A 1000kg ‘delayed explosion’ device whistled through the hatch.
Seconds later it lay embedded in the pavement of Deans Yard, St Paul’s Cathedral. Fortunately for the cathedral, the explosion remained delayed. The bomb’s deadly potential now a secret cloaked in steel.
Then Came Bob
Lieutenant Bob Davies arrived at the scene with his disposal team. He could see that the bomb was lodged perhaps thirty feet deep in the earth. Tongues of fire licked from a broken gas main nearby. The air was rancid with fumes. Davies pulled at his face in concentration. He smoked a cigarette. He called over his best man, Sapper George Cameron Wylie and they set to work.
It took them three days to dig out the bomb. Wylie and Davies barely spoke about the bomb’s almost realized potential to destroy them, their men, the cathedral and London’s newly discovered Blitz spirit. They just kept digging until the bomb could be lifted out of the crater and lashed onto the back of a truck.
The story goes that Davies insisted on driving alone to Hackney marshes.
“I won’t have my men placed in any more danger,” he might have told sapper Wylie, pulling the door gently shut, his throat dry.
As he rumbled away from the cathedral, firemen cleared the roads in East London. In a haze of sweat and fear Davies took the bomb to Hackney marshes where he personally saw to it that his cargo was detonated.
The explosion left a crater on the marshes 100ft wide and threw an arc of mud across the warehouses on the Hackney side of the Lee Navigation.
But Hackney Marsh’s loss was Britain’s gain. The cathedral had been saved. Thanks to Lieutenant Bob Davies and his plucky team London had proved her mettle in this opening phase of the Blitz. She could take whatever was thrown at her.
The Daily Mail used Davies’ tale to galvanise the nation. ‘A story that must win a man a VC‘ screamed the headline. ‘These most gallant – and most matter of fact – men of the RE are many a time running a race with death.’
So the story goes.
Stories aren’t always that straightforward, of course.
Davies and Wylie won the George Cross and their story was splashed across every newspaper in Britain as testimony to the Blitz spirit. But it was later revealed that Davies hadn’t personally driven the bomb to Hackney Marshes at all. Neither had the cathedral, or Davies’s men, been in imminent danger.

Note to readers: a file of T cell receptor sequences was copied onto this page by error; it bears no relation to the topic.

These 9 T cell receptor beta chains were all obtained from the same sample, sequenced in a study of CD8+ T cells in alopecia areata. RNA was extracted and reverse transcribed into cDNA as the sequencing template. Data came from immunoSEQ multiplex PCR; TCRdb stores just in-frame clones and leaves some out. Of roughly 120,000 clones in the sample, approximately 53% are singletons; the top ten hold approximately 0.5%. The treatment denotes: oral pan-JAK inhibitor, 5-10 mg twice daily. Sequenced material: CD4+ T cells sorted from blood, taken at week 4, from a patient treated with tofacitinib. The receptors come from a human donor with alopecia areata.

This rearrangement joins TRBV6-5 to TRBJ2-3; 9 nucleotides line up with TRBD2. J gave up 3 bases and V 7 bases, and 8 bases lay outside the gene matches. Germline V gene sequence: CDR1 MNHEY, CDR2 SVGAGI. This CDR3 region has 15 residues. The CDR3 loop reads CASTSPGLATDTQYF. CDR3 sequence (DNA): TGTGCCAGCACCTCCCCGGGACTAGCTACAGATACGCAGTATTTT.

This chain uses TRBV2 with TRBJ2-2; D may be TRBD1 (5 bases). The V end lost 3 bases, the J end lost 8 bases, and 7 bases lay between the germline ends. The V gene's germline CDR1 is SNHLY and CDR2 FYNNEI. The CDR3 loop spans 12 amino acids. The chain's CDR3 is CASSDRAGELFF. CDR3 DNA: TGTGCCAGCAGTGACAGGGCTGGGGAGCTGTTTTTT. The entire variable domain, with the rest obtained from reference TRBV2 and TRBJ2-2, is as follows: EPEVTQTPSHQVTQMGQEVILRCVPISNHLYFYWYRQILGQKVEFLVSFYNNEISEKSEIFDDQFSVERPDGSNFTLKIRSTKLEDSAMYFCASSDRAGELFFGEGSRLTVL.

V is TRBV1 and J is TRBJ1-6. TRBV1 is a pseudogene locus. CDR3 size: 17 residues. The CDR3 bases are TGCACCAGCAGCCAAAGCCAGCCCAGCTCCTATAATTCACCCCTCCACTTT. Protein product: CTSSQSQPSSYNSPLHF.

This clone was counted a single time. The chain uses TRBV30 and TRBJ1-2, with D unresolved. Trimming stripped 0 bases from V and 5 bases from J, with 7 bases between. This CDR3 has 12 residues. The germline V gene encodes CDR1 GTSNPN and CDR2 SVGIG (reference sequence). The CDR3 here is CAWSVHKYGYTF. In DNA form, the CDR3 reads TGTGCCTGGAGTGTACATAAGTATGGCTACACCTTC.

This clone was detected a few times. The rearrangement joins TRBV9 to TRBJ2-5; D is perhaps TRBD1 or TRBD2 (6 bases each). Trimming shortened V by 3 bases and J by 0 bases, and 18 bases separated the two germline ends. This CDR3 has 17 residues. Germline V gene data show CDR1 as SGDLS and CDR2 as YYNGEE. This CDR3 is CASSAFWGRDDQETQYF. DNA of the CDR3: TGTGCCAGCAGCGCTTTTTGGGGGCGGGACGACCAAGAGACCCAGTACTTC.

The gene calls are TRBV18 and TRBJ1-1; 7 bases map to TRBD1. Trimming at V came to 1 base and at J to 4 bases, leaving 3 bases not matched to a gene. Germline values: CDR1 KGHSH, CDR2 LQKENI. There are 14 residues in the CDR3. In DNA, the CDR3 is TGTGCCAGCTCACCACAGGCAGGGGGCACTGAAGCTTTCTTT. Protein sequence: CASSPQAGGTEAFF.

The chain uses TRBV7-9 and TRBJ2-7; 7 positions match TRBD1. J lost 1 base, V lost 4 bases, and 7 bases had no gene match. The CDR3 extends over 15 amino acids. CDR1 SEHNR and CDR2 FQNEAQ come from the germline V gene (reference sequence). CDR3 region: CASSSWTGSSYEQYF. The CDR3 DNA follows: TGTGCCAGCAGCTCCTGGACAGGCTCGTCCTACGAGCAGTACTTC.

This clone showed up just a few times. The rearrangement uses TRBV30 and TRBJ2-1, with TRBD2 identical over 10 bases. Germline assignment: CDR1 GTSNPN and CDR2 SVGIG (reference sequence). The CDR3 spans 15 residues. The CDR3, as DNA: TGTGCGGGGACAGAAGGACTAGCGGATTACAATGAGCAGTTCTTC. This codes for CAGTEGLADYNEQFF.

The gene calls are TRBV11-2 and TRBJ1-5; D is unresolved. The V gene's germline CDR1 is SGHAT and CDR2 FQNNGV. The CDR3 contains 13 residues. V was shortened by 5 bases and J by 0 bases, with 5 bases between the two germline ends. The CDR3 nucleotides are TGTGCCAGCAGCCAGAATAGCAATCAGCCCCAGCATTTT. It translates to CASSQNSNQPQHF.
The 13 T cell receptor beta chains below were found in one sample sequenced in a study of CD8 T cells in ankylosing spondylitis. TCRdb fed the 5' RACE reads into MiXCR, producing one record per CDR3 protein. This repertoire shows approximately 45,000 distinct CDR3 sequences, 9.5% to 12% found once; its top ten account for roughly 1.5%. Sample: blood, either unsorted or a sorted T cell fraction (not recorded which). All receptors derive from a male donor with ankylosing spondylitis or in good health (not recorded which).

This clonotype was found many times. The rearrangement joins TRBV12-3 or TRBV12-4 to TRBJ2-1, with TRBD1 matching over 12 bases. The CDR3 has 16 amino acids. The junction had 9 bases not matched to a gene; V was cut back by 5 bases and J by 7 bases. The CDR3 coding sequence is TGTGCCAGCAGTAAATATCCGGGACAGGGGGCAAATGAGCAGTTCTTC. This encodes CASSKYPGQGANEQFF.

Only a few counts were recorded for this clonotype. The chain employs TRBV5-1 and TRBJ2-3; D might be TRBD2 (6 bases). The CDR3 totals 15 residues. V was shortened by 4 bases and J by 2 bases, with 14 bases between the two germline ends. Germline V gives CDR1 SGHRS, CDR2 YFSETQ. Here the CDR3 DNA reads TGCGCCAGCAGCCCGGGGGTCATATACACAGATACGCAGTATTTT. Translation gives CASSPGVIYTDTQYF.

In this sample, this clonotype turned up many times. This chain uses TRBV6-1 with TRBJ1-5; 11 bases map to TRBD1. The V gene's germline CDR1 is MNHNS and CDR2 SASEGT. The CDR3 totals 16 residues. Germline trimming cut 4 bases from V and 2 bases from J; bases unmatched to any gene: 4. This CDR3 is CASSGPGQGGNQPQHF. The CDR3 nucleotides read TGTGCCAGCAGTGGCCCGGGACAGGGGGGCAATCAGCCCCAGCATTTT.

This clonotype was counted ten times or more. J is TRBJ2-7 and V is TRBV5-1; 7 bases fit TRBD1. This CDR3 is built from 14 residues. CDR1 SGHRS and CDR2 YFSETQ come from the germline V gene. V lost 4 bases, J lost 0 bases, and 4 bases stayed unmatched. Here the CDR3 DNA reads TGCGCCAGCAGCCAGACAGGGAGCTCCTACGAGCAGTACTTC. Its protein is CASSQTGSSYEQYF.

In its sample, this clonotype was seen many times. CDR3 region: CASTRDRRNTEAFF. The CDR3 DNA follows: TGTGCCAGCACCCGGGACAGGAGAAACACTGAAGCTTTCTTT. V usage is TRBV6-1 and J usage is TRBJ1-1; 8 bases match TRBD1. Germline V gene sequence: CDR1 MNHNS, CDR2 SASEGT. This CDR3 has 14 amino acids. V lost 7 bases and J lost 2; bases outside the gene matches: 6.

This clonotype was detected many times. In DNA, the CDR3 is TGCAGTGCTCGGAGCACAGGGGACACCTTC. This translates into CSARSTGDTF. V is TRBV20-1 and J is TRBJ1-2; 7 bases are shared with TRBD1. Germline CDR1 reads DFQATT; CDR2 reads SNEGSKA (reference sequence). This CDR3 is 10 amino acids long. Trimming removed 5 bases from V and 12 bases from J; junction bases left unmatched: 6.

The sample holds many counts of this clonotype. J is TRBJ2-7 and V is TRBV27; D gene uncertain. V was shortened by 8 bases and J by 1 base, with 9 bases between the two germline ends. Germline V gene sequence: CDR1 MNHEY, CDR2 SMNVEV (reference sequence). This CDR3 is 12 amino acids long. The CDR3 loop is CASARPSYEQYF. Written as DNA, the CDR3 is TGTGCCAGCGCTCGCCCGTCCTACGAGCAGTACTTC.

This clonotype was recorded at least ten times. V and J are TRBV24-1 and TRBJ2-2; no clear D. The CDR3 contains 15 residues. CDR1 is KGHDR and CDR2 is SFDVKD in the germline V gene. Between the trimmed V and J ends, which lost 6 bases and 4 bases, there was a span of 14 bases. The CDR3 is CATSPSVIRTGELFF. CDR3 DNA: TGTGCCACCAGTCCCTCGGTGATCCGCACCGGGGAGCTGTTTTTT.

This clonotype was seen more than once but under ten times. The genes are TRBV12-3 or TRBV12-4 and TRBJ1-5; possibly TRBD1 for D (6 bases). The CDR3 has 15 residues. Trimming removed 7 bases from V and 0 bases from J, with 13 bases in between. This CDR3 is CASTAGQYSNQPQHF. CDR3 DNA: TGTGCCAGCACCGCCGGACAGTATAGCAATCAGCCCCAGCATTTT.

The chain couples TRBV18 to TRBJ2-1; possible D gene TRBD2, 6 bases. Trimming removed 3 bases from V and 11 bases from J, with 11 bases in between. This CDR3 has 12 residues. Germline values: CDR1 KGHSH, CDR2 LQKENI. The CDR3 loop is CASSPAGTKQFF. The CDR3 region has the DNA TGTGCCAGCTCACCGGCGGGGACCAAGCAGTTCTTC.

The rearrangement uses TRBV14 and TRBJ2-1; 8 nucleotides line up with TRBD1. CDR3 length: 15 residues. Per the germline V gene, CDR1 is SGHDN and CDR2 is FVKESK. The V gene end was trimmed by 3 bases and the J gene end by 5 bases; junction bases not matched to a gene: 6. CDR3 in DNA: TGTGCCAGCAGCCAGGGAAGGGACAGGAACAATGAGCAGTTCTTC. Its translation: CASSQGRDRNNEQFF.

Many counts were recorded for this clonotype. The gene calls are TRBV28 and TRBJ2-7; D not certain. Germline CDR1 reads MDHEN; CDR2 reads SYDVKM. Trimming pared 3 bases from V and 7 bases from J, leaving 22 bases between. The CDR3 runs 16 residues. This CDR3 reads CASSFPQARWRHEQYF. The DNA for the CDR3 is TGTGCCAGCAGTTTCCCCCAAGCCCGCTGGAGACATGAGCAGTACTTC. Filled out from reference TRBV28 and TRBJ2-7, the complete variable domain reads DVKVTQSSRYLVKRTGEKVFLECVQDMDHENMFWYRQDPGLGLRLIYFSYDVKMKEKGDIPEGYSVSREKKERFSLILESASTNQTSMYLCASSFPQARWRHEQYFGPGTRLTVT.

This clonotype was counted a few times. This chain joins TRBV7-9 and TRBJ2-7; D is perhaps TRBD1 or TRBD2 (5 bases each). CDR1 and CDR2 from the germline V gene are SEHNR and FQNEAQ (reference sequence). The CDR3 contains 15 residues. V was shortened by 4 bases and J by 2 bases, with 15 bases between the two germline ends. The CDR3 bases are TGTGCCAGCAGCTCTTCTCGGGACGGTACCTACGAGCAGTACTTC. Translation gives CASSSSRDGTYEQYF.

There was no fuse in the bomb.
Then there was the little matter of Davies’ sideline activities.
In 1942 he was found guilty of long-term theft and embezzlement while acting as a bomb disposal officer. He’d been exorting cash from the owners of properties he’d saved and writing fraudulent cheques for amounts of money he didn’t have.
The unfortunate Davies, who’d diffused a bomb with utmost bravery, and hadn’t asked to become a squeaky clean Daily Mail poster boy for the Blitz spirit, went to jail for 18 months. His war was over.
For Hackney Marshes this was only the beginning of the Blitz story. Throughout the rest of the war, trucks came here to dump the rubble of houses and factories destroyed by bombs. This effectively drained the marsh and, after the war, football pitches were laid over the rubble.
Every weekend the Sunday League footballers still play on these fields without a thought for the graveyard of masonry beneath them. They don’t think about Lieutenant Bob Davis, a hero and a thief who came here on day in 1940 to blow up a fuseless bomb and save a London that existed only in the propaganda of the tabloids.
When their matches are finished they stroll, laughing, towards changing rooms framed by a pristine Olympic skyline.
Then the heavens open. Rains come down hard on Hackney marshes. The water seeps though a layer of brick, bone and smashed crockery. It runs deep into underground streams, muddy with the filth of history.